Extraction by Sunrise

This was my first 750 word challenge story of 2020. This week’s photo was taken by landscape photographer/artist Warren Keelan

I’m pleased to say I wrote and shared 260 short stories since this one arrived. Now I’m pleased to re-share it for Fandango’s Flashback Friday — January 1

Extraction by Sunrise

Sunrise, a golden orb of flames glowing over rough seas. A sight which should be comforting to a person who’d been on the water all night. Not for Joe – sunrise meant the plan was already in the crapper.

Joe’s motorboat crested a wave that felt like a mini-tsunami. He swore as he was thrown overboard and dumped on the sand like jettison. On his hands and knees, he watched the boat beach itself in the stony sand. At least he could leave again – for now.

“You there! This island is off limits!”

Joe saw a man in military fatigues brandishing a PKM machine gun. ‘Damned storm, you brought me right to the welcoming committee. Well, now I’m here; may as well get the job done.” Joe raised his hands. “Sorry, storm sucked me in. I lost my bearings and wound up here.”

“Rookie sailor, are you?” The soldier approached and hacked him down with a vicious kick to the chest.

“No… Just an unlucky one.” Joe leapt off his back, scything the soldier down with a sweeping kick to the knees. Joe never stopped moving, locking in a choke-hold and incapacitating his man. “Not as unlucky as you, Pal!” he retorted having relieved him of his Makarov 9mm handgun. Keeping low in the golden light of the sunrise, he ran inland. A road – he rolled into the cover of a gorse bush and held his breath as a jeep rumbled by. Three enemies inside – none saw him.

Joe ran along the roadside avoiding vehicles for ten minutes until he came into a little village. Intel said the Prime Minister’s daughter was captive here somewhere. He ducked into a building, right into a soldier who was preparing some fruit salad.  

“You freeze!” he yelled drawing his gun.

Joe hurled an apple at him. The man batted it aside only to see a larger fruit loom large in his view. It exploded over his head in a red and green shower, knocking him out cold. “That’s using your melon.” Joe swung into another room and grabbed a man wearing civilian clothes. “Where is she?”

“I … I no tell—”

Joe punched him in the left kidney. “Talk?”

“Argh! She’s in police cells by the infirmary.”

“Thanks, you’ll be in the infirmary soon.” Joe put him to sleep and slipped back into the village. People were beginning their days within the diminishing shadows. The police building was a small single-story sandstone structure. Joe hit the wall by the rear door as a soldier emerged. A kick in the teeth bounced him off the wall. A punch in the mouth put him to sleep. Joe was in the building before he even hit the floor. He vaulted a desk, smashing coffee mugs and computer screen as he delivered a savage, nose flattening heel kick to the remaining guard. Another guard entered drawing his gun only for Joe to drive him through the glass front of a gun cabinet with a nasty crash. Snatching some keys, Joe unlocked and threw open the jail cell door. Inside a lady in a white skirt suit stood looking worried at the commotion.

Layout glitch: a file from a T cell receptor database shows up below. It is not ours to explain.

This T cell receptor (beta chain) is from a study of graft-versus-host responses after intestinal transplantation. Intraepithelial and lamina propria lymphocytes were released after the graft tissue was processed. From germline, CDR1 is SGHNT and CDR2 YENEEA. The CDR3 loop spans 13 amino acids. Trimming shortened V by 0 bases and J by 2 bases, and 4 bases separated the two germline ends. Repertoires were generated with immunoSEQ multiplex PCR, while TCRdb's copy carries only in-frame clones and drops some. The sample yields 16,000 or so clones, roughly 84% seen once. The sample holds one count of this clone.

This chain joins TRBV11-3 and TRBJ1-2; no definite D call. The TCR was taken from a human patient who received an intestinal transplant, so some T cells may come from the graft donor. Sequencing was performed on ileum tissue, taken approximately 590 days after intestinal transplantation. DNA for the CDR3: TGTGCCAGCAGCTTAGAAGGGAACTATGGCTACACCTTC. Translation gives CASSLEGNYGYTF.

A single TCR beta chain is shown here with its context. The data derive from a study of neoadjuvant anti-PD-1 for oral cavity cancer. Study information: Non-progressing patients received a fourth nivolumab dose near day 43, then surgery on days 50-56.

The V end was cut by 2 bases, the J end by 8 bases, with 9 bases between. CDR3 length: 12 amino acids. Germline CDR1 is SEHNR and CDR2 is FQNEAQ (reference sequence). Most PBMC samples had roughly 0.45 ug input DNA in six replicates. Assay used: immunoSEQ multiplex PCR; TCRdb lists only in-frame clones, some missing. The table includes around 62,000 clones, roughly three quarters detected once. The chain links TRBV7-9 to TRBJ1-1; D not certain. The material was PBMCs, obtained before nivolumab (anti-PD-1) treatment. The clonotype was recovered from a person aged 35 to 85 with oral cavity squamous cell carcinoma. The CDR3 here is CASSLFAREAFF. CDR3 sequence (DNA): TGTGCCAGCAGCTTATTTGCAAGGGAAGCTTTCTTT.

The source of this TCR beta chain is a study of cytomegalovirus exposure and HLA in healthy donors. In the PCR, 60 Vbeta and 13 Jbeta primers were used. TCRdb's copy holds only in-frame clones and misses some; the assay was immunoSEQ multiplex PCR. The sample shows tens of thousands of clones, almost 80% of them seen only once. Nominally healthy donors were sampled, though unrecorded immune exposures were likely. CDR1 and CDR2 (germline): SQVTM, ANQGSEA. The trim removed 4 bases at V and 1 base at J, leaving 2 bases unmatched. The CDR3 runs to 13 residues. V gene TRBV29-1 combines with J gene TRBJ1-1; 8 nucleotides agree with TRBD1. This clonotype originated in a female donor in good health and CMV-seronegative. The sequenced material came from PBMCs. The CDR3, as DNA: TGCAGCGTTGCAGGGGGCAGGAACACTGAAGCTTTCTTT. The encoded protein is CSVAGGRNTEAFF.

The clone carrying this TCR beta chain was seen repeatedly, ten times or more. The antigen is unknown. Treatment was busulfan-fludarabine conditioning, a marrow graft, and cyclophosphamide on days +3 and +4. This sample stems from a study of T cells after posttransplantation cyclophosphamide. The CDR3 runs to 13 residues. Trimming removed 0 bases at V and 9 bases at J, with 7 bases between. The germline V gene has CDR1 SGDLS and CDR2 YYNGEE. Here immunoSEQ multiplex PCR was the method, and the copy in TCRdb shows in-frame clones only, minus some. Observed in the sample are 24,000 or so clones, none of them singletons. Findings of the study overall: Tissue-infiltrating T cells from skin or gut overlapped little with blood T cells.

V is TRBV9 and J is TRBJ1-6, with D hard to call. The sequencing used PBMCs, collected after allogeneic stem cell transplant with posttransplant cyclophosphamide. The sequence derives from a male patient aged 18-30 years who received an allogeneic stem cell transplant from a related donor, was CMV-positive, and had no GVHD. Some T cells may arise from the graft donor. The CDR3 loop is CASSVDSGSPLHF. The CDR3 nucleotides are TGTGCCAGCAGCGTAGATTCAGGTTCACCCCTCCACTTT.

“Lady Francine, your taxi awaits,” Joe said.

“Thank —” the lady screamed as something blasted off Joe’s shoulder. He groaned, swore in pain and slumped to the floor.

“Gotcha!” said his attacker leaning over him.

Joe grinned and jacked his jaw with a lightning-fast haymaker. Spinning to his feet, he kicked him a half dozen times and dumped him in a heap over the desk. Holding his shoulder, he returned to the cell. “Time to go.”

“You’ll get no arguments from me.” The lady took his hand and the two fled the building. Outside Joe leapt onto the back of a jeep and bludgeoned the driver. With him sleeping in the gravel, he and Francine drove through the village and angled back to the beach. A soldier was trying to rouse his colleague there. Joe indicated for Francine to approach them and disappeared from view.

“You! How’d you get out of the cell?” The soldier raised his gun.

“Come closer. I’ll show you.” Francine took her blazer off a shoulder flaunting her silky skin.

The soldier grinned. “Hmm, why didn’t you say so.” He stepped straight into a driftwood bat which exploded off his skull.

“Goodnight, Casanova,” Joe remarked having come from behind to slug him. He helped Francine into his motorboat and dragged it into the sea. Jumping in, he angled for the rising sun and headed for home, his mission complete.

The End


The New Year dawns with plenty of promise.

Check out more of my tales in the Short Stories and Short Stories 2 tabs and have a great day!

Thanks for reading!

6 thoughts on “Extraction by Sunrise

Add yours

    1. That’s such a wonderful thing to say. I feel that in challenging myself I can only get better. It helps me expand my skill set into new areas, and improve my existing skills as well. Also a challenge is always fun.

      Liked by 1 person

  1. I had to look up ‘haymaker’ lol. You know your fight jargon. Very impressive bond-like piece, you even managed to squeeze in some humour. Really enjoyed that.

    Liked by 1 person

    1. Thank you, Miranda. I like a little wrestling and indeed James Bond. I always found that a good actioner is one with a little humor thrown in. Glad you liked it.

      Liked by 1 person

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